Arts and equalities journalist Paul F Cockburn asks how the consideration of accessibility has influenced the aesthetics of disability theatre and performance.
Necessity, according to the old proverb, is the mother of invention—and performance is no exception. Soon after Jenny Sealey MBE became Artistic Director of Graeae Theatre Company in 1997, she faced a significant problem—the company had a commitment to the Arts Council to do another show, but hardly any money. Certainly, there wasn’t anything to pay for the BSL interpreters and audio describers that were, by then, an intrinsic part of any Graeae production.
“I realised that everything had to be embedded in the text,” Jenny says now. “So I chose Steven Berkoff’s adaptation of The Fall of the House of Usher because he had written more stage directions than actual text. Beautiful stage directions; some of them about what was happening physically, some about what the light was like. I thought… why don’t the actors take on and embody those stage directions? Then we pre-recorded all the BSL signing, projecting the signer so he was like this sort of maverick character in the mirror above the bed, looking down. It was hell on earth trying to do it, but it all made sense, and I realised that everything is in the script about what the accessibility can be.”
In the decades since then, Jenny and Graeae have developed what has been called the “aesthetics of access”; essentially, the ways in which accessibility concerns are not simply last-minute add-ons but actually influence and shape the work in wonderful, unexpected ways. “If you start with that idea that you want to make your theatre accessible, look at the text,” Jenny insists. “As you start to unpack the text, that’s how you understand what the aesthetics are.”
The results are often unexpected. The cast of Graeae’s production of Sarah Kane’s Blasted spoke every single word she wrote, including stage directions, creating a real sense of claustrophobia. This year’s production of The House of Bernarda Alba incorporated elements of audio description into the script while including signing on stage—Jenny’s cast included three deaf actors and an actor-signer. “Finding the family relationship of the sisters—some who sign, some who use voice, some who are deaf and use voice, and some who don’t—allowed us to explore the authenticity of that family and their relationships, and the show suddenly just went where it had to.”
Garry Robson is an acclaimed actor, director and co-artistic director of Glasgow-based Birds of Paradise Theatre Company; for him it’s all about using access to add something to a performance. “The first time I saw accessibility writ large was in Graeae’s Ian Dury musical, Reasons To Be Cheerful, which I was with for several years,” he explains. “The lyrics were captioned in a really exciting way, using a lot of visuals, and all the punters loved it because it was like having a song sheet—they could join in! Also, the audio description was by a character called ‘Pickles’; a bit of a wheeler-dealer, a very Dury-esque character, who was completely visible on stage. Visually-impaired audience members had him in their ear, but it was all done in character. It got to the stage where people were asking for the audio description headsets because they were enjoying Pickles’ commentary!”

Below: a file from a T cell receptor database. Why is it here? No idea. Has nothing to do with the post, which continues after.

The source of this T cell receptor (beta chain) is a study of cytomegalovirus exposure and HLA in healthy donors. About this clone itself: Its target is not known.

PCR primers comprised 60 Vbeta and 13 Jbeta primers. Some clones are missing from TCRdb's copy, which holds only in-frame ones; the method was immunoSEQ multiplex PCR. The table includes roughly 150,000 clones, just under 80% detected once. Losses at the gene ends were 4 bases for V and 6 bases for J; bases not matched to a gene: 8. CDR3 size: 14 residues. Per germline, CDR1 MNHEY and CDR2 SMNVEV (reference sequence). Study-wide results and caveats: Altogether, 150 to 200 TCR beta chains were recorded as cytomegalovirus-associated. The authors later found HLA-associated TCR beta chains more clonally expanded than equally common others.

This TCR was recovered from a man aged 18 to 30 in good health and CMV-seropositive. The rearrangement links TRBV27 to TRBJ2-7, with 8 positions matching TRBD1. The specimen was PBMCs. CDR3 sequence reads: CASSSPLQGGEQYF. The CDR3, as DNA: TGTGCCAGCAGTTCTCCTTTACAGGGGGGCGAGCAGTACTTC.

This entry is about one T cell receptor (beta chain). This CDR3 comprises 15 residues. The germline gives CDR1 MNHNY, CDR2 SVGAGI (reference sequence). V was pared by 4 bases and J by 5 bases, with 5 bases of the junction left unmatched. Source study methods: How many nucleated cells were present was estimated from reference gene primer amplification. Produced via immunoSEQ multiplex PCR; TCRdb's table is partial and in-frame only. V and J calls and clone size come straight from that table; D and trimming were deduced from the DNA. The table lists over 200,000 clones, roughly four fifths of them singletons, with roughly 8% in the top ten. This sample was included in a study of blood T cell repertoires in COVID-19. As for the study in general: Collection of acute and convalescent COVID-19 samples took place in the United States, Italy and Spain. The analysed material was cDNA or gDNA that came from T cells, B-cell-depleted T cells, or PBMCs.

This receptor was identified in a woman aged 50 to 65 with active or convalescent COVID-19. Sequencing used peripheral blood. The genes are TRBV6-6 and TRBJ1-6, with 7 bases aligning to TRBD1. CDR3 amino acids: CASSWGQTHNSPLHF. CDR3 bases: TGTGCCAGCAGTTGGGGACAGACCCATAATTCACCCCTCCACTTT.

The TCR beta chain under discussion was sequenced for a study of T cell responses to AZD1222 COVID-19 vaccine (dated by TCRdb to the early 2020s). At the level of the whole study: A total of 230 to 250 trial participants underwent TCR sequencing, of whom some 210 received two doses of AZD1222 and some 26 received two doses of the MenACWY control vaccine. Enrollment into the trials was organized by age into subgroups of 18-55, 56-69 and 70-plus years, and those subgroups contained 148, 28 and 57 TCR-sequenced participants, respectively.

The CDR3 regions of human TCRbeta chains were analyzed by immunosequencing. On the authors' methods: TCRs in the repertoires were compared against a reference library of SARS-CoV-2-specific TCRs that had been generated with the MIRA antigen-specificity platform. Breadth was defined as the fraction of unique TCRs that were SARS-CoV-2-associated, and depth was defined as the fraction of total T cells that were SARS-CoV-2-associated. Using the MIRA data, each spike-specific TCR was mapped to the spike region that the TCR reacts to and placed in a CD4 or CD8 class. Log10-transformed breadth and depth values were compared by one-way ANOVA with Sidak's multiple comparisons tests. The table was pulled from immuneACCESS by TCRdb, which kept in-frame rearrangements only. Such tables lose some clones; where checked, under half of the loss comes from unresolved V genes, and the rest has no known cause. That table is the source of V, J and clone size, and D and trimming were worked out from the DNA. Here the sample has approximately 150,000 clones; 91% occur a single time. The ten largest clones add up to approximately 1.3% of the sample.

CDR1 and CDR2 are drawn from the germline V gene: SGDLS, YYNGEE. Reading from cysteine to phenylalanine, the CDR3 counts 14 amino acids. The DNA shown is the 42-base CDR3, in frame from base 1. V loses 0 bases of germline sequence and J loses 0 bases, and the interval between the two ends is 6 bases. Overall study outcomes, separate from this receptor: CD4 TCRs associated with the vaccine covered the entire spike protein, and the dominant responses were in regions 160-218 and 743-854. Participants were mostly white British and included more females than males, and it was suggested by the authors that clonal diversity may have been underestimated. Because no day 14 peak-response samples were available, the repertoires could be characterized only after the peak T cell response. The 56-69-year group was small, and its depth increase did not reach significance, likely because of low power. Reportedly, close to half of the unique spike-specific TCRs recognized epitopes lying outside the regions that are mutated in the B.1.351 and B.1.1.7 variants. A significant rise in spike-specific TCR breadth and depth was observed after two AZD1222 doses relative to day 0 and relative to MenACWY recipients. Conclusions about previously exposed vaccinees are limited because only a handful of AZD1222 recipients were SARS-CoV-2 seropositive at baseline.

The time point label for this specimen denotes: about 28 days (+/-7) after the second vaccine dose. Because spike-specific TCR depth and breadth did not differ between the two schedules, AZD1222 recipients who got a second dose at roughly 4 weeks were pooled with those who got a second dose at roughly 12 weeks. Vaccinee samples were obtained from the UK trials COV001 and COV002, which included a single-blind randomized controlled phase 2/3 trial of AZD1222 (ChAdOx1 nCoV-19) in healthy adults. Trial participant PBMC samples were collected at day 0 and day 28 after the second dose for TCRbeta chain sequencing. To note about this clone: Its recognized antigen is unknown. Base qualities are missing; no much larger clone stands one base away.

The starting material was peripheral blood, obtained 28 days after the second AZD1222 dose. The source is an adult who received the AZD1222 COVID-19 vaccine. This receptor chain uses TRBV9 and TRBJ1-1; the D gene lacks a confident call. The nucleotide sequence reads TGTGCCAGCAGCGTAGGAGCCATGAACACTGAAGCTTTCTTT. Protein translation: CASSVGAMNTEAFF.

However, Garry accepts that including access for the sake of it doesn’t always work. “You can clutter a show, you can make it collapse under its own weight by trying to throw too much at it,” he says. “But the one thing we have discovered (at Birds of Paradise) is that if you’re serious about access, you have to embed it from the start of the creative process. It has to be budgeted for, for example; it’s not cheap to do. But once it’s in there at the beginning—I don’t mean at the start of rehearsals, but from when you’re thinking of putting on the show in the first place—then it makes you think again about everything you’re doing which, as an artist, is always exciting. No one is going to mark you down if you decide you don’t want to go ahead with it, but at least consider it.”
In recent years, “mainstream” theatres have begun to introduce specific, audio-described, BSL-interpreted and autism-friendly “relaxed” performances, but the general approach is not without problems. “I think you often find that things like captioning and interpreting are seen as the realm of Front of House rather than the artistic team,” says Garry. “That seems crazy to me: if you’re going to have captioning, you need to work with the lights; and not involving the interpreter in rehearsals is just shocking oversight, really.”
Yet there are signs that at least some non-disabled companies are beginning to “get” the aesthetics of access. “I was watching the new Complicite show, Beware of Pity,” says Garry. “A wonderful piece, I thought, but it was kind of almost audio described. Whether that’s just because Simon McBurney is open to working with deaf and disabled companies and performers, or it’s spreading into the mainstream, who knows?”
While Jenny accepts that there are now aspects of Graeae’s work that can be thought of as “a Jenny Sealey style of doing things”, she’s the first to underline how she’s always learning. “Every single play offers a different challenge; a new journey, a new exploration,” she insists. “I haven’t got a template. I think the day we have a template is the day I leave Graeae because Art cannot have a template. It makes it boring.”
“I have the play, I cast the best people for the job,” she says. “I’m really lucky to work with the teams of people I do, because although Graeae calls it an aesthetic, every single team we work with continues to unpack, excavate, renew, and are an inspiration of that aesthetic.”
Watch this British Council-commissioned film about the creative uses of sign language and audio description in theatre: